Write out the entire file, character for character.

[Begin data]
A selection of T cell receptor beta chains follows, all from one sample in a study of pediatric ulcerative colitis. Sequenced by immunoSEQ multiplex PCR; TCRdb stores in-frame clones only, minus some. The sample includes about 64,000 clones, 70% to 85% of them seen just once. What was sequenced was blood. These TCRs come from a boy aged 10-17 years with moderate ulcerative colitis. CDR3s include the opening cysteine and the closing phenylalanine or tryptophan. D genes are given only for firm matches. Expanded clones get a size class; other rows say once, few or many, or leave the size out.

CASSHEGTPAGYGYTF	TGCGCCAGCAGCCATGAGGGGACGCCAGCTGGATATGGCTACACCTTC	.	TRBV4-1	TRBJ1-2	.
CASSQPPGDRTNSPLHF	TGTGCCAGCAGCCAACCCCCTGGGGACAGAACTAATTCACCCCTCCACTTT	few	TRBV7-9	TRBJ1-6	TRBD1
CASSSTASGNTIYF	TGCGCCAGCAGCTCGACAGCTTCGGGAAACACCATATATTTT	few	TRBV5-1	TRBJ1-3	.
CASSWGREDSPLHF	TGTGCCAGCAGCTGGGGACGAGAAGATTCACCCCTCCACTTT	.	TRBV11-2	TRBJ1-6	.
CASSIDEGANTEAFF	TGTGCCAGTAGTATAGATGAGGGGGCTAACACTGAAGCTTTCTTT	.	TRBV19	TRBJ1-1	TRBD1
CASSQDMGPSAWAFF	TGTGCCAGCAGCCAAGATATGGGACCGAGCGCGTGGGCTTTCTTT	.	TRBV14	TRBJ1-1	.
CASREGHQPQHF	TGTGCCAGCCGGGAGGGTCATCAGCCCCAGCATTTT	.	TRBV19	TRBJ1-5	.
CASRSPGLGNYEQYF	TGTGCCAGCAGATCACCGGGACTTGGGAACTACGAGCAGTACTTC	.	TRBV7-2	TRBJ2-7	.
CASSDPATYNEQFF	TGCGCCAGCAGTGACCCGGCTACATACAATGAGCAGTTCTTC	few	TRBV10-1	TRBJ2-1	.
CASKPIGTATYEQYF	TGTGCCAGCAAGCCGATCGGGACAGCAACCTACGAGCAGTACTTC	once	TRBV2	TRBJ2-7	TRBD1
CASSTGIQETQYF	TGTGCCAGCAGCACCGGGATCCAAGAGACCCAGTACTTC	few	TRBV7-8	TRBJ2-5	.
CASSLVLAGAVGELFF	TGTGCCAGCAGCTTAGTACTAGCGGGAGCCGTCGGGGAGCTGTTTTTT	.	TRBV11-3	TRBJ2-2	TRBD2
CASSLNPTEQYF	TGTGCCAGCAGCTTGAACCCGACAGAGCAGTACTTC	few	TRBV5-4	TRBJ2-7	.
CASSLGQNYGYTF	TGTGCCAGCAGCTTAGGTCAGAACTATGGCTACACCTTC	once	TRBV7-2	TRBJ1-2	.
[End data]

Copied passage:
A selection of T cell receptor beta chains follows, all from one sample in a study of pediatric ulcerative colitis. Sequenced by immunoSEQ multiplex PCR; TCRdb stores in-frame clones only, minus some. The sample includes about 64,000 clones, 70% to 85% of them seen just once. What was sequenced was blood. These TCRs come from a boy aged 10-17 years with moderate ulcerative colitis. CDR3s include the opening cysteine and the closing phenylalanine or tryptophan. D genes are given only for firm matches. Expanded clones get a size class; other rows say once, few or many, or leave the size out.

CASSHEGTPAGYGYTF	TGCGCCAGCAGCCATGAGGGGACGCCAGCTGGATATGGCTACACCTTC	.	TRBV4-1	TRBJ1-2	.
CASSQPPGDRTNSPLHF	TGTGCCAGCAGCCAACCCCCTGGGGACAGAACTAATTCACCCCTCCACTTT	few	TRBV7-9	TRBJ1-6	TRBD1
CASSSTASGNTIYF	TGCGCCAGCAGCTCGACAGCTTCGGGAAACACCATATATTTT	few	TRBV5-1	TRBJ1-3	.
CASSWGREDSPLHF	TGTGCCAGCAGCTGGGGACGAGAAGATTCACCCCTCCACTTT	.	TRBV11-2	TRBJ1-6	.
CASSIDEGANTEAFF	TGTGCCAGTAGTATAGATGAGGGGGCTAACACTGAAGCTTTCTTT	.	TRBV19	TRBJ1-1	TRBD1
CASSQDMGPSAWAFF	TGTGCCAGCAGCCAAGATATGGGACCGAGCGCGTGGGCTTTCTTT	.	TRBV14	TRBJ1-1	.
CASREGHQPQHF	TGTGCCAGCCGGGAGGGTCATCAGCCCCAGCATTTT	.	TRBV19	TRBJ1-5	.
CASRSPGLGNYEQYF	TGTGCCAGCAGATCACCGGGACTTGGGAACTACGAGCAGTACTTC	.	TRBV7-2	TRBJ2-7	.
CASSDPATYNEQFF	TGCGCCAGCAGTGACCCGGCTACATACAATGAGCAGTTCTTC	few	TRBV10-1	TRBJ2-1	.
CASKPIGTATYEQYF	TGTGCCAGCAAGCCGATCGGGACAGCAACCTACGAGCAGTACTTC	once	TRBV2	TRBJ2-7	TRBD1
CASSTGIQETQYF	TGTGCCAGCAGCACCGGGATCCAAGAGACCCAGTACTTC	few	TRBV7-8	TRBJ2-5	.
CASSLVLAGAVGELFF	TGTGCCAGCAGCTTAGTACTAGCGGGAGCCGTCGGGGAGCTGTTTTTT	.	TRBV11-3	TRBJ2-2	TRBD2
CASSLNPTEQYF	TGTGCCAGCAGCTTGAACCCGACAGAGCAGTACTTC	few	TRBV5-4	TRBJ2-7	.
CASSLGQNYGYTF	TGTGCCAGCAGCTTAGGTCAGAACTATGGCTACACCTTC	once	TRBV7-2	TRBJ1-2	.